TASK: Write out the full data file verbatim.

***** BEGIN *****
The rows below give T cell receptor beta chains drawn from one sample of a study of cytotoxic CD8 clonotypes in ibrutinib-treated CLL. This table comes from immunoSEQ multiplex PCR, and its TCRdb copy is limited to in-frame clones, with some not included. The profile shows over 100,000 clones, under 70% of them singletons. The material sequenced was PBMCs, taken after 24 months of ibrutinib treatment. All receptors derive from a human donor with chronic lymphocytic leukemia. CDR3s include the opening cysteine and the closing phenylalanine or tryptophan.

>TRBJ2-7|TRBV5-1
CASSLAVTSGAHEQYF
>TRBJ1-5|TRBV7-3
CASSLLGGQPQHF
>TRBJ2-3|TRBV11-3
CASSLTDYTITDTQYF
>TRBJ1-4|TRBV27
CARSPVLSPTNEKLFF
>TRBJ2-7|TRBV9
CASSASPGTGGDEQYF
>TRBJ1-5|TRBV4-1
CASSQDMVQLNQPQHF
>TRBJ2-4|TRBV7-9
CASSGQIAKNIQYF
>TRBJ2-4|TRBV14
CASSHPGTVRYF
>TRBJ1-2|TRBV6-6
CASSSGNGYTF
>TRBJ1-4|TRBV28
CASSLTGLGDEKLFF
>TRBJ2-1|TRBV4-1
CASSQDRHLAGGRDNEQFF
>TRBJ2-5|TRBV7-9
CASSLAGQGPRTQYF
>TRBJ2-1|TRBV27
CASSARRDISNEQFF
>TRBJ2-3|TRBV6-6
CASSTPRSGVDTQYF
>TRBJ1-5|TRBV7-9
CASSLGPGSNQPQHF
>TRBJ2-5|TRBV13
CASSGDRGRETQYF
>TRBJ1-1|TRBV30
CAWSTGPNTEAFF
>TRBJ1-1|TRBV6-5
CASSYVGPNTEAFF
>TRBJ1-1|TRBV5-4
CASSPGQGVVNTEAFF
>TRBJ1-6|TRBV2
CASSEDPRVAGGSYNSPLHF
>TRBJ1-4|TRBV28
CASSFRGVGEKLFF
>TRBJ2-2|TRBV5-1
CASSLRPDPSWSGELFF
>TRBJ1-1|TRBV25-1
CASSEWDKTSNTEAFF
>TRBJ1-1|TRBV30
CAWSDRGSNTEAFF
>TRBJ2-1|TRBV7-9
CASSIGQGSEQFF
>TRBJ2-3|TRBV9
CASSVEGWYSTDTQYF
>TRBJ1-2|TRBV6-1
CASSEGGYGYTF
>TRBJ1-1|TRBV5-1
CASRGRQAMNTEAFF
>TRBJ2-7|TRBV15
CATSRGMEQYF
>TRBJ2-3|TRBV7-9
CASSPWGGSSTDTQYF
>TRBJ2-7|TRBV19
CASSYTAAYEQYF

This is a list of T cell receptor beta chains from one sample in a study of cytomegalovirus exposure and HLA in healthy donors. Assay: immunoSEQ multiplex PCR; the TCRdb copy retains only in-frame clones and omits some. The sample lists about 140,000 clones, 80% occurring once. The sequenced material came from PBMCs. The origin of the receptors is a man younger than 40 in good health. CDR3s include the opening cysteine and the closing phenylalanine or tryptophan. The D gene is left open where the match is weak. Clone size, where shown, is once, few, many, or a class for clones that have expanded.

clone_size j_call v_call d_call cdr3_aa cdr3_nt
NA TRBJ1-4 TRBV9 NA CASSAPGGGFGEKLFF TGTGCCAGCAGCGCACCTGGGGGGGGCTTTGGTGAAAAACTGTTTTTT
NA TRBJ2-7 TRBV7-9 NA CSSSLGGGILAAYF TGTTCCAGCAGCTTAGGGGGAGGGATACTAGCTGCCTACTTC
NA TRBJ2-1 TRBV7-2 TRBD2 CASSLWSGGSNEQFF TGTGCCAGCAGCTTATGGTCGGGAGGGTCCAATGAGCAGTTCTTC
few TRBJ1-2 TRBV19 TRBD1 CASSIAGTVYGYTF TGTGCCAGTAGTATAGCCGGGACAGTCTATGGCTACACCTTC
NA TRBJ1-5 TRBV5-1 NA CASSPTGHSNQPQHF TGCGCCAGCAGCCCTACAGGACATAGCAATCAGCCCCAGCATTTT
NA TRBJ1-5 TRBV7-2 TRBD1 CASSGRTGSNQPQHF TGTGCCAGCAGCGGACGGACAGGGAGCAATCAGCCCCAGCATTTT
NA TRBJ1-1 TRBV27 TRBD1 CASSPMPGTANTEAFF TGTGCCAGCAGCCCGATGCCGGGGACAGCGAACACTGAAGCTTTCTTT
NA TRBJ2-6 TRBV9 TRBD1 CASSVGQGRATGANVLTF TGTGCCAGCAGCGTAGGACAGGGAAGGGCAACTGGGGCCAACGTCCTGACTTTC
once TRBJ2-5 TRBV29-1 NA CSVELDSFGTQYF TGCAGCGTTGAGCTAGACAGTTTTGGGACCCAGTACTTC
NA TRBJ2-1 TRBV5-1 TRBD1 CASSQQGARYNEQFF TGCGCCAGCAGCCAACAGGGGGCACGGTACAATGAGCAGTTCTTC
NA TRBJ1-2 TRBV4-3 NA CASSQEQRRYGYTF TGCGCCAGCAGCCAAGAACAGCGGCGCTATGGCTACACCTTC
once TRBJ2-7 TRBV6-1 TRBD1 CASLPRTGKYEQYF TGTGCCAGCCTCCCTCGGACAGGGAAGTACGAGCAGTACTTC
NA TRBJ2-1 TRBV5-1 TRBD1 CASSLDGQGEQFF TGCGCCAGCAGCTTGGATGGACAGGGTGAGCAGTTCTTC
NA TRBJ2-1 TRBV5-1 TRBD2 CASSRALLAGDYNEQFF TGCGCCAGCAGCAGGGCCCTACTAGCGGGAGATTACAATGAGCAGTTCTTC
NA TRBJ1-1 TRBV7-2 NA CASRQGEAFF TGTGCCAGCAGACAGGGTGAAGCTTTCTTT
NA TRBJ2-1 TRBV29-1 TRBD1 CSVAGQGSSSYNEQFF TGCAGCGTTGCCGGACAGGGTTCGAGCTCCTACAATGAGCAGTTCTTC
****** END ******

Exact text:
The rows below give T cell receptor beta chains drawn from one sample of a study of cytotoxic CD8 clonotypes in ibrutinib-treated CLL. This table comes from immunoSEQ multiplex PCR, and its TCRdb copy is limited to in-frame clones, with some not included. The profile shows over 100,000 clones, under 70% of them singletons. The material sequenced was PBMCs, taken after 24 months of ibrutinib treatment. All receptors derive from a human donor with chronic lymphocytic leukemia. CDR3s include the opening cysteine and the closing phenylalanine or tryptophan.

>TRBJ2-7|TRBV5-1
CASSLAVTSGAHEQYF
>TRBJ1-5|TRBV7-3
CASSLLGGQPQHF
>TRBJ2-3|TRBV11-3
CASSLTDYTITDTQYF
>TRBJ1-4|TRBV27
CARSPVLSPTNEKLFF
>TRBJ2-7|TRBV9
CASSASPGTGGDEQYF
>TRBJ1-5|TRBV4-1
CASSQDMVQLNQPQHF
>TRBJ2-4|TRBV7-9
CASSGQIAKNIQYF
>TRBJ2-4|TRBV14
CASSHPGTVRYF
>TRBJ1-2|TRBV6-6
CASSSGNGYTF
>TRBJ1-4|TRBV28
CASSLTGLGDEKLFF
>TRBJ2-1|TRBV4-1
CASSQDRHLAGGRDNEQFF
>TRBJ2-5|TRBV7-9
CASSLAGQGPRTQYF
>TRBJ2-1|TRBV27
CASSARRDISNEQFF
>TRBJ2-3|TRBV6-6
CASSTPRSGVDTQYF
>TRBJ1-5|TRBV7-9
CASSLGPGSNQPQHF
>TRBJ2-5|TRBV13
CASSGDRGRETQYF
>TRBJ1-1|TRBV30
CAWSTGPNTEAFF
>TRBJ1-1|TRBV6-5
CASSYVGPNTEAFF
>TRBJ1-1|TRBV5-4
CASSPGQGVVNTEAFF
>TRBJ1-6|TRBV2
CASSEDPRVAGGSYNSPLHF
>TRBJ1-4|TRBV28
CASSFRGVGEKLFF
>TRBJ2-2|TRBV5-1
CASSLRPDPSWSGELFF
>TRBJ1-1|TRBV25-1
CASSEWDKTSNTEAFF
>TRBJ1-1|TRBV30
CAWSDRGSNTEAFF
>TRBJ2-1|TRBV7-9
CASSIGQGSEQFF
>TRBJ2-3|TRBV9
CASSVEGWYSTDTQYF
>TRBJ1-2|TRBV6-1
CASSEGGYGYTF
>TRBJ1-1|TRBV5-1
CASRGRQAMNTEAFF
>TRBJ2-7|TRBV15
CATSRGMEQYF
>TRBJ2-3|TRBV7-9
CASSPWGGSSTDTQYF
>TRBJ2-7|TRBV19
CASSYTAAYEQYF

This is a list of T cell receptor beta chains from one sample in a study of cytomegalovirus exposure and HLA in healthy donors. Assay: immunoSEQ multiplex PCR; the TCRdb copy retains only in-frame clones and omits some. The sample lists about 140,000 clones, 80% occurring once. The sequenced material came from PBMCs. The origin of the receptors is a man younger than 40 in good health. CDR3s include the opening cysteine and the closing phenylalanine or tryptophan. The D gene is left open where the match is weak. Clone size, where shown, is once, few, many, or a class for clones that have expanded.

clone_size j_call v_call d_call cdr3_aa cdr3_nt
NA TRBJ1-4 TRBV9 NA CASSAPGGGFGEKLFF TGTGCCAGCAGCGCACCTGGGGGGGGCTTTGGTGAAAAACTGTTTTTT
NA TRBJ2-7 TRBV7-9 NA CSSSLGGGILAAYF TGTTCCAGCAGCTTAGGGGGAGGGATACTAGCTGCCTACTTC
NA TRBJ2-1 TRBV7-2 TRBD2 CASSLWSGGSNEQFF TGTGCCAGCAGCTTATGGTCGGGAGGGTCCAATGAGCAGTTCTTC
few TRBJ1-2 TRBV19 TRBD1 CASSIAGTVYGYTF TGTGCCAGTAGTATAGCCGGGACAGTCTATGGCTACACCTTC
NA TRBJ1-5 TRBV5-1 NA CASSPTGHSNQPQHF TGCGCCAGCAGCCCTACAGGACATAGCAATCAGCCCCAGCATTTT
NA TRBJ1-5 TRBV7-2 TRBD1 CASSGRTGSNQPQHF TGTGCCAGCAGCGGACGGACAGGGAGCAATCAGCCCCAGCATTTT
NA TRBJ1-1 TRBV27 TRBD1 CASSPMPGTANTEAFF TGTGCCAGCAGCCCGATGCCGGGGACAGCGAACACTGAAGCTTTCTTT
NA TRBJ2-6 TRBV9 TRBD1 CASSVGQGRATGANVLTF TGTGCCAGCAGCGTAGGACAGGGAAGGGCAACTGGGGCCAACGTCCTGACTTTC
once TRBJ2-5 TRBV29-1 NA CSVELDSFGTQYF TGCAGCGTTGAGCTAGACAGTTTTGGGACCCAGTACTTC
NA TRBJ2-1 TRBV5-1 TRBD1 CASSQQGARYNEQFF TGCGCCAGCAGCCAACAGGGGGCACGGTACAATGAGCAGTTCTTC
NA TRBJ1-2 TRBV4-3 NA CASSQEQRRYGYTF TGCGCCAGCAGCCAAGAACAGCGGCGCTATGGCTACACCTTC
once TRBJ2-7 TRBV6-1 TRBD1 CASLPRTGKYEQYF TGTGCCAGCCTCCCTCGGACAGGGAAGTACGAGCAGTACTTC
NA TRBJ2-1 TRBV5-1 TRBD1 CASSLDGQGEQFF TGCGCCAGCAGCTTGGATGGACAGGGTGAGCAGTTCTTC
NA TRBJ2-1 TRBV5-1 TRBD2 CASSRALLAGDYNEQFF TGCGCCAGCAGCAGGGCCCTACTAGCGGGAGATTACAATGAGCAGTTCTTC
NA TRBJ1-1 TRBV7-2 NA CASRQGEAFF TGTGCCAGCAGACAGGGTGAAGCTTTCTTT
NA TRBJ2-1 TRBV29-1 TRBD1 CSVAGQGSSSYNEQFF TGCAGCGTTGCCGGACAGGGTTCGAGCTCCTACAATGAGCAGTTCTTC